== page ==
Microdosing or Phase 0 trials could become a crucial phase of drug development in years to come, suggests a new study.
Moreover, the associated emergence of niche capability providers in preclinical testing may lead to a number of partnerships and alliances, fuelling growth opportunities in the contract research sector.
Phase O studies involve testing trace doses (e.g., 1% or 100 micrograms of the pharmacological dose) in humans to evaluate pharmacokinetics and drug metabolism before a new compound enters Phase I trials. The aim is to speed up drug discovery, identify failures sooner and cut study costs by weeding out candidates with short half-lives or poor bioavailability.
A study by Frost & Sullivan, Strategic Analysis of Opportunities in the CRO Market – Phase 0, notes the increasing acceptance of microdosing and suggests it may be the antidote to industry’s much-discussed problems with drug productivity.
“There is every reason to believe that the solution for faster screening of candidates and increasing pressure on costs is gaining momentum in the right direction,” said senior research analyst V. Sriram. “The compelling advantages of microdosing present it as a potential remedy for big pharma’s maladies regarding declining returns from investments in drug development.”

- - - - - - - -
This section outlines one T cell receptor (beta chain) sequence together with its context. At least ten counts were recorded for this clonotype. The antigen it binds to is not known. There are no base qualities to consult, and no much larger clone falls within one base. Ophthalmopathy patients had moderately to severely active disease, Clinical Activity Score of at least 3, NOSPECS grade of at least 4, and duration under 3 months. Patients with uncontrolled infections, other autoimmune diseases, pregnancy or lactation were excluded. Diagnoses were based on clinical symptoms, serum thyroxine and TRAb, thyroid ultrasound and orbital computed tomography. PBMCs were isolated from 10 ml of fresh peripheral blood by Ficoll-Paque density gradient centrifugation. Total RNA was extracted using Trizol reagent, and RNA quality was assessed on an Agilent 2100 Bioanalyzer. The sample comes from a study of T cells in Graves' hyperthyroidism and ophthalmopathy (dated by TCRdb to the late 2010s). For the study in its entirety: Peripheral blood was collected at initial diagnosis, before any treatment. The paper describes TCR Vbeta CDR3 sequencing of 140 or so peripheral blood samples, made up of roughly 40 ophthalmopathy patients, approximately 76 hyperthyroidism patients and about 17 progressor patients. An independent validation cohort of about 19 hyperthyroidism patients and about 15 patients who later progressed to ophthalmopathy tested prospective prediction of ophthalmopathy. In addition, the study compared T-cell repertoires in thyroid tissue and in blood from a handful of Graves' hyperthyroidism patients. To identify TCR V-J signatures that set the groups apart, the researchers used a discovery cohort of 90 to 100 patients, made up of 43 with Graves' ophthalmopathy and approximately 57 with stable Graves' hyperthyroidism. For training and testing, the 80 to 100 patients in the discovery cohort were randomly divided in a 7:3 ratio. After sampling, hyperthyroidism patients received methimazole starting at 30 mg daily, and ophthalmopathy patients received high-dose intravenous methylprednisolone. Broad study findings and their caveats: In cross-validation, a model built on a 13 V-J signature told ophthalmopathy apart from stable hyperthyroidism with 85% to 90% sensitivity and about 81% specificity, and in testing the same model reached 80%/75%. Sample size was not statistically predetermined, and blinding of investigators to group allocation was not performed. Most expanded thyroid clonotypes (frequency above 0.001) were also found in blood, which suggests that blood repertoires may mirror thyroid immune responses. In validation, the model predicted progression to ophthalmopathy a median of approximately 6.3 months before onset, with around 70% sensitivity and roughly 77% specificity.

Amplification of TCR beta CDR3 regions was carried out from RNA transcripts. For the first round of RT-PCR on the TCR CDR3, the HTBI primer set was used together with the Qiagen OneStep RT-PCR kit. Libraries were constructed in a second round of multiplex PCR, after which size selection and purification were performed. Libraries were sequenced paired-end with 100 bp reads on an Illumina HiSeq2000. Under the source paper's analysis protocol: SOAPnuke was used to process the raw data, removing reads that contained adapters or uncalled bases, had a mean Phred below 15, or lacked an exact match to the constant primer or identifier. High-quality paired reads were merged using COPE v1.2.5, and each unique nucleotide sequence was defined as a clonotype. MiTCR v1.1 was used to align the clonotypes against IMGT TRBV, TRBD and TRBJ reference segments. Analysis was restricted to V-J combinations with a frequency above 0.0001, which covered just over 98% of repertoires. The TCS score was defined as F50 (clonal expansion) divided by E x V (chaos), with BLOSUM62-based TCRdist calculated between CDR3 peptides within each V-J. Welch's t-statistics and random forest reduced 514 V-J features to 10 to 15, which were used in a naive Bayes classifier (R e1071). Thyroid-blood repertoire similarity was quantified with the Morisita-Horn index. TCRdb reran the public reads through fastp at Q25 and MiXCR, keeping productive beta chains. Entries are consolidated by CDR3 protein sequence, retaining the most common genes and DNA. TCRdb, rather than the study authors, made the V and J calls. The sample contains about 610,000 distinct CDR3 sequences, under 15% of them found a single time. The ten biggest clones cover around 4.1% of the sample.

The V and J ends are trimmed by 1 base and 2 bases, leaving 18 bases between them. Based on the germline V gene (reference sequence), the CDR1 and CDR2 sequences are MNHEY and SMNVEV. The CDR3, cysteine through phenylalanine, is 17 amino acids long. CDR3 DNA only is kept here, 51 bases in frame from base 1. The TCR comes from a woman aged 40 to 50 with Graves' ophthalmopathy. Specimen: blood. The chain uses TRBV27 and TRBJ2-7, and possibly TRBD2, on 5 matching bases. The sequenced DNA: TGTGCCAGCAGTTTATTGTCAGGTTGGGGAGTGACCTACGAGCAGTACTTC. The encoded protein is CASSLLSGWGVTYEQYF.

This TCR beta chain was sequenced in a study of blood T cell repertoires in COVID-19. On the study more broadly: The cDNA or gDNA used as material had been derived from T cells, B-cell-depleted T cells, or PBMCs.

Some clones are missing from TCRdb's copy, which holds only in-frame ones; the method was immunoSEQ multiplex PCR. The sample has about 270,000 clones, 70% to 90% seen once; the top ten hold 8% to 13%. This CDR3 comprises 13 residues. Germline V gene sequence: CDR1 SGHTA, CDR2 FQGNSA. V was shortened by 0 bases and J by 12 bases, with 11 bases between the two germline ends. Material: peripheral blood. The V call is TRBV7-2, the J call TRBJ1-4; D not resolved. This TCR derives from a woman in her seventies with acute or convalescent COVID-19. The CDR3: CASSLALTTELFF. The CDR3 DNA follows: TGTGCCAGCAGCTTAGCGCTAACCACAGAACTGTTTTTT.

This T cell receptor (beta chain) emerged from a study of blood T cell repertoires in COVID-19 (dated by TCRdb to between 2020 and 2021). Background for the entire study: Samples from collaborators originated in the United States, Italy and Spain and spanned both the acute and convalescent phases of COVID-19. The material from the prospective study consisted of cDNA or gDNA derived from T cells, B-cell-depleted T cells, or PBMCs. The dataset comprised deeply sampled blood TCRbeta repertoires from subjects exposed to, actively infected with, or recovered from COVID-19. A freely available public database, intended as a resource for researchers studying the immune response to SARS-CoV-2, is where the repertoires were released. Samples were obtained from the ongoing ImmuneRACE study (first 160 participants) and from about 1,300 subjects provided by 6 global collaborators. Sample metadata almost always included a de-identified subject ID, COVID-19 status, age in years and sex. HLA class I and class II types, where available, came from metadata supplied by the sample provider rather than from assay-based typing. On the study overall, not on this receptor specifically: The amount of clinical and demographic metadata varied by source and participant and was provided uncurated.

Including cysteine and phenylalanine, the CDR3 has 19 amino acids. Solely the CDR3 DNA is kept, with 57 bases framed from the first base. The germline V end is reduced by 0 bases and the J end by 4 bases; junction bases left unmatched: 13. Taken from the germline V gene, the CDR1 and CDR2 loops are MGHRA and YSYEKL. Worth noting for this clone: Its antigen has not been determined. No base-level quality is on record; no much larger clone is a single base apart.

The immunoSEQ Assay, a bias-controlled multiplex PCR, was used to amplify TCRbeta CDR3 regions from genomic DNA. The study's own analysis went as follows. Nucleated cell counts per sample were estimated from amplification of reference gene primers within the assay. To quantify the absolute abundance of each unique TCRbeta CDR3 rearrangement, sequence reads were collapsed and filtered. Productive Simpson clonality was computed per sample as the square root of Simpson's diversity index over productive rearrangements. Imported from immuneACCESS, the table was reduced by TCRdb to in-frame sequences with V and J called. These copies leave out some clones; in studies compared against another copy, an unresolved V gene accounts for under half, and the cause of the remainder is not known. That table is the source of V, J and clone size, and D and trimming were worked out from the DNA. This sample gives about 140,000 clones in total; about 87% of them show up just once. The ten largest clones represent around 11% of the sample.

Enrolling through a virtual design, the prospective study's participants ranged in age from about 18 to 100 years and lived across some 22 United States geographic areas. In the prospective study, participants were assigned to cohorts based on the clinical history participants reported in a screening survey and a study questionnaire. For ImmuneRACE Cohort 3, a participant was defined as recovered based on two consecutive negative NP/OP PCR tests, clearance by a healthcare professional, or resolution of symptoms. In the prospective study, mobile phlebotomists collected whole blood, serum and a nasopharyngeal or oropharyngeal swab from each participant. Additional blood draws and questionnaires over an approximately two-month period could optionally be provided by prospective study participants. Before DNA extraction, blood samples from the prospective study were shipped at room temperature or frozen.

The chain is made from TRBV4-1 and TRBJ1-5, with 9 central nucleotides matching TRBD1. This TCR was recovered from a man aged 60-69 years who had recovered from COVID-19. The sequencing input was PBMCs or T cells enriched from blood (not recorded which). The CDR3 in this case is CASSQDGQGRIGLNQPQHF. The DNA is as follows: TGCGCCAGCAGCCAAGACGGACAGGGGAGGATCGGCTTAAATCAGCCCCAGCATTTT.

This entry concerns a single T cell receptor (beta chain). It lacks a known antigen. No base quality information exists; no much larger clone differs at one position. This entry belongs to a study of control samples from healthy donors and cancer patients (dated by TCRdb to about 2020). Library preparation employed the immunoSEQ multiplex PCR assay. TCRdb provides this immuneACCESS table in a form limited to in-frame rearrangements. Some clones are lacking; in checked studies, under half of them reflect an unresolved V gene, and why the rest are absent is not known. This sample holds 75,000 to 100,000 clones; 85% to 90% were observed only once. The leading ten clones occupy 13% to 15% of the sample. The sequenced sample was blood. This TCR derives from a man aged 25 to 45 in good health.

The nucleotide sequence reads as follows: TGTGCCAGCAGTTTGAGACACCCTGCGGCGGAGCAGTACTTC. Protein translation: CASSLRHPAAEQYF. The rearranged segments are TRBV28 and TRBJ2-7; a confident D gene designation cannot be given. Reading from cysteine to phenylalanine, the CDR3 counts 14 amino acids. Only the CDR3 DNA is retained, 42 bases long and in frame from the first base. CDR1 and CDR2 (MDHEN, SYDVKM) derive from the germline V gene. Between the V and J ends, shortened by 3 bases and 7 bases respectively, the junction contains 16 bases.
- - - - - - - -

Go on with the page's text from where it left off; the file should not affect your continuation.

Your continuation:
Developments in microdosing should also create new opportunities for contract research organisations (CROs), Frost & Sullivan believes. Historically, alliances between CROs in the US and Europe have been thin on the ground, it notes, putting this down to strong growth and relatively low technology demands for clinical testing.
However, consolidation among CROs has raised concerns about quality of service and attention to detail in the sector, Frost & Sullivan points out. Companies need to ensure these elements are in place if they are to maintain their bargaining power with the pharmaceutical industry.
“CROs face the challenge of competitively aligning their services to meet customer needs in order to overcome the threat of losing their stronghold and loyalty,” Sriram commented.